Saturday, July 6, 2013
On Sal Mal Lane
Graywolf Press, 2013
Source: Received an ARC from Amazon Vine in exchange for an honest review.
After seeing this book receive such warm praise from Christina T at Reading Extensively, I knew I wanted to check it out. I was terrified though when I opened the book and had trouble focusing. It's told in omniscient third person from the perspective of the street following a huge crowd of people with particular focus on the four children of the Herath family: Suren, Rashmi, Nihil, and beloved youngest Devi.
Once I had a handle on who everyone was, I really enjoyed this story. I loved the huge cast of characters and the way their lives intersected, how the mistreatment of one person led to cruelty of another or the kindness of people unfamiliar with each other brightened the whole place. The book takes place over five years (from 1979-1983) and we get to see a lot of changes in the lives of the people on this lane. It's very rich from the descriptions of colors to the amazing sounding food and I think it will definitely appeal to fans of literary fiction and book clubs.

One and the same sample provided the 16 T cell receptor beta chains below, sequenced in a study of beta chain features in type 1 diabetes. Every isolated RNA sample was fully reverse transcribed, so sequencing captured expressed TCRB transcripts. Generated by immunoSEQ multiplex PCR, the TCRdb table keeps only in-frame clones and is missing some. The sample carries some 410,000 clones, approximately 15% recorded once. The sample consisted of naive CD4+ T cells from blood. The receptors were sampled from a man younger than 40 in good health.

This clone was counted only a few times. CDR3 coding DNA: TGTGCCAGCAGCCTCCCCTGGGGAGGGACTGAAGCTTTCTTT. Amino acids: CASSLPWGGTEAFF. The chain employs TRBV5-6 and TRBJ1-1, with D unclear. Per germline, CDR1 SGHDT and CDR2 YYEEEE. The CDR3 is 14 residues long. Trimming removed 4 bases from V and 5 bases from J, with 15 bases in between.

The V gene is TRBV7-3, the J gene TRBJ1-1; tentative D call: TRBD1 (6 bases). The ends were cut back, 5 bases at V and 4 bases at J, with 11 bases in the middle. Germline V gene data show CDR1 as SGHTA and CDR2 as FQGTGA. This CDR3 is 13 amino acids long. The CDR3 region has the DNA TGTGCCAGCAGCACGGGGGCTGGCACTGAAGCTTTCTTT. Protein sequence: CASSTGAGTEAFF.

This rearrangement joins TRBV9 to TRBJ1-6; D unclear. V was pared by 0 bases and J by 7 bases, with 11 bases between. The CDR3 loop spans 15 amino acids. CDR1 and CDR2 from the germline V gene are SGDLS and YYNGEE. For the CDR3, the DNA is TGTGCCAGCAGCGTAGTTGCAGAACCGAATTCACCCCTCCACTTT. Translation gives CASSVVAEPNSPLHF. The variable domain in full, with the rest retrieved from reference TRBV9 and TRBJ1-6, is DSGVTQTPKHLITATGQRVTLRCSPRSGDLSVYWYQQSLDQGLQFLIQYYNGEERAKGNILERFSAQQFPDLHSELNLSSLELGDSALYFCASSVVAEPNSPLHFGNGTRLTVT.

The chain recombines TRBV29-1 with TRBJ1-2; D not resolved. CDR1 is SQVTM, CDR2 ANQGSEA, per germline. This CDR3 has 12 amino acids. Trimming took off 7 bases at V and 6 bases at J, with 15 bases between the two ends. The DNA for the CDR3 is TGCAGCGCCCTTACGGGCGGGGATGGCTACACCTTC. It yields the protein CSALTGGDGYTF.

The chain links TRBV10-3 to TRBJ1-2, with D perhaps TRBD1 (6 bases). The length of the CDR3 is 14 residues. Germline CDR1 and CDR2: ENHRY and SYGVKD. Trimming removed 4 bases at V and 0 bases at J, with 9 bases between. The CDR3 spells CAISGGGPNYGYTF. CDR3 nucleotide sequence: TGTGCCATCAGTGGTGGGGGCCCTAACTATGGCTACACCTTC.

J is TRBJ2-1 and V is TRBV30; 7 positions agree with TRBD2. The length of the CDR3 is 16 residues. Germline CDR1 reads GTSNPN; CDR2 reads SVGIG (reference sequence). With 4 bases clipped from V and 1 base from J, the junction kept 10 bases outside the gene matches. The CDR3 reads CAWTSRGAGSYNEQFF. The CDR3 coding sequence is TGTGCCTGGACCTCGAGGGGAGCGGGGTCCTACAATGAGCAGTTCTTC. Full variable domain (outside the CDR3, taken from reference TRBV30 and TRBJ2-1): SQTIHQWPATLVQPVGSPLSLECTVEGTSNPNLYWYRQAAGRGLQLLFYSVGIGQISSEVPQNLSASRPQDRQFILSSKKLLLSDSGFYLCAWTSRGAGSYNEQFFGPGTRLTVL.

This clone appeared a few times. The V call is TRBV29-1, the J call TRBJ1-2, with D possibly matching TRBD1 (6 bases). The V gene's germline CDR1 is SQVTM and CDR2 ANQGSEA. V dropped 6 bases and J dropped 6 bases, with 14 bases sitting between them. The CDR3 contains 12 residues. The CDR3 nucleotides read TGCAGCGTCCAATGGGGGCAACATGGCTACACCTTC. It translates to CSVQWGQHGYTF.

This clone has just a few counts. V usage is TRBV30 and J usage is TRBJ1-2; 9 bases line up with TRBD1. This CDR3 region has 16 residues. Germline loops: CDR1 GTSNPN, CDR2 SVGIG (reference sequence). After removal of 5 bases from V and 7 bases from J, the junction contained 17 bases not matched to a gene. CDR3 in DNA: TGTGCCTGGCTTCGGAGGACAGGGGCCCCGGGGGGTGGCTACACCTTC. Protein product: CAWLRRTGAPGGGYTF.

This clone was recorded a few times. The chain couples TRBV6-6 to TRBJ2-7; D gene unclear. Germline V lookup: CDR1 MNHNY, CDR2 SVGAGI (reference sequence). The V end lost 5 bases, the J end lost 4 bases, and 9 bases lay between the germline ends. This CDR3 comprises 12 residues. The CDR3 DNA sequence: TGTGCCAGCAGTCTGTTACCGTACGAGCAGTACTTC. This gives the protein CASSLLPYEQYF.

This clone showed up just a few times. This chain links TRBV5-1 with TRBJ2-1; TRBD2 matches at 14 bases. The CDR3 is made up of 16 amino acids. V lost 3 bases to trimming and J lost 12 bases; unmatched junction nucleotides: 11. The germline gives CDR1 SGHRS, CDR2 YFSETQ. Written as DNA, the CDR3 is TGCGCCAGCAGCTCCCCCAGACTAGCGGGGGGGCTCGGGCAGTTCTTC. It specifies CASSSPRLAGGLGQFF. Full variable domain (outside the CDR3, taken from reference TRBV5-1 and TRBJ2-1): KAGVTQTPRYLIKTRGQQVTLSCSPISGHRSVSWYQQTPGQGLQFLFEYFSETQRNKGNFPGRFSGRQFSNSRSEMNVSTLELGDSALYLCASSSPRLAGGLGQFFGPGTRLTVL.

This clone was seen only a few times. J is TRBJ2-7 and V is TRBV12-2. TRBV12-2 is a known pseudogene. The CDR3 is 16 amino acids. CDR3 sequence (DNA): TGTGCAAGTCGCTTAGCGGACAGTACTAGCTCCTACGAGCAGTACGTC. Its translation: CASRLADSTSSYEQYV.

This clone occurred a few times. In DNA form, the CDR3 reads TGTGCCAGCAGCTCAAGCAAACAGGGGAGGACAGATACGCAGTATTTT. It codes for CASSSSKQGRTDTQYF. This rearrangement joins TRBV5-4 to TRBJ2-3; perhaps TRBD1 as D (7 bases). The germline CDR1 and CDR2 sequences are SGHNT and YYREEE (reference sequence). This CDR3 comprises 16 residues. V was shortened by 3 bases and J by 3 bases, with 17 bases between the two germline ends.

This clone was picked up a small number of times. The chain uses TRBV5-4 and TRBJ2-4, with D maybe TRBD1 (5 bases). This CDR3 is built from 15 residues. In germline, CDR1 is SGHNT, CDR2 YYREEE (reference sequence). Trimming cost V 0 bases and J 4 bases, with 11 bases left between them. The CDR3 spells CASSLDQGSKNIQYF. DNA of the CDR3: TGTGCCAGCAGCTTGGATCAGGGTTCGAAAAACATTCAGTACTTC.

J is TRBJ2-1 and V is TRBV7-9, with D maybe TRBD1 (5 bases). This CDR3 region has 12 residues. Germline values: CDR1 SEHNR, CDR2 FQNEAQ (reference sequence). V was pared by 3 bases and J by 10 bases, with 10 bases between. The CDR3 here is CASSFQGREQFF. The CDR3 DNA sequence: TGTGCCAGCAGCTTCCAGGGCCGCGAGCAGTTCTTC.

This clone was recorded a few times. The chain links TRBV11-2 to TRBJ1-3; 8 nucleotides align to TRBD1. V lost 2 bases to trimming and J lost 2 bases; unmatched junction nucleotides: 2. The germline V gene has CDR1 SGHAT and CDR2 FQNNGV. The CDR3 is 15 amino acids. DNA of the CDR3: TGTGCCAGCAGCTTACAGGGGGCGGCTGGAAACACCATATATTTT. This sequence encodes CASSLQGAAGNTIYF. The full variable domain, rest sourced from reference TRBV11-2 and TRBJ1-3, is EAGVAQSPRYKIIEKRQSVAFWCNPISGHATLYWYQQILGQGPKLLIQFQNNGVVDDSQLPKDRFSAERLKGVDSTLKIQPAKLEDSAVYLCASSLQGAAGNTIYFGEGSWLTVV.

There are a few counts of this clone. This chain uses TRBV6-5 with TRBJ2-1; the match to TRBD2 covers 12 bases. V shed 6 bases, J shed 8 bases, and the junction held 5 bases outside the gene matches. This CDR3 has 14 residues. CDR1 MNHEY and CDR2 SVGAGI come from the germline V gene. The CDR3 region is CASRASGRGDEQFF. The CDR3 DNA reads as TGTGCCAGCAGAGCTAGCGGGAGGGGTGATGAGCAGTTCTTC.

However, for me there were also a lot of stylistic and writing decisions that made it difficult to become fully immersed. First was the writing. The best way I can describe it is that there are a lot of commas, connecting phrases for longer sentences and it was not a writing style that clicked with me. Second, as mentioned above, there are a lot of characters. I loved that there was a glossary of the slang and such used throughout the book. There is a map showing where each family lived as well as a list of characters; I would have appreciated if that list identified who was Tamil, Sinhalese, Burgher, etc. This connects to my third point, which is my almost nonexistent knowledge of Sri Lankan history. I did know vaguely about the Tamil Tigers and I could guess some things about colonialism based on my knowledge of British imperialism in India but a lot of the complexities were over my head. I feel like Freeman may have assumed more familiarity with the history on the part of her audience than I possessed. An author's note with additional references might have been helpful. Obviously these are all pretty particular to me but may apply to others as well.
My big advice would be to brush up on the Sri Lankan Civil War and check out a sample chapter if you're able, to see if you can handle this. It is definitely worth it!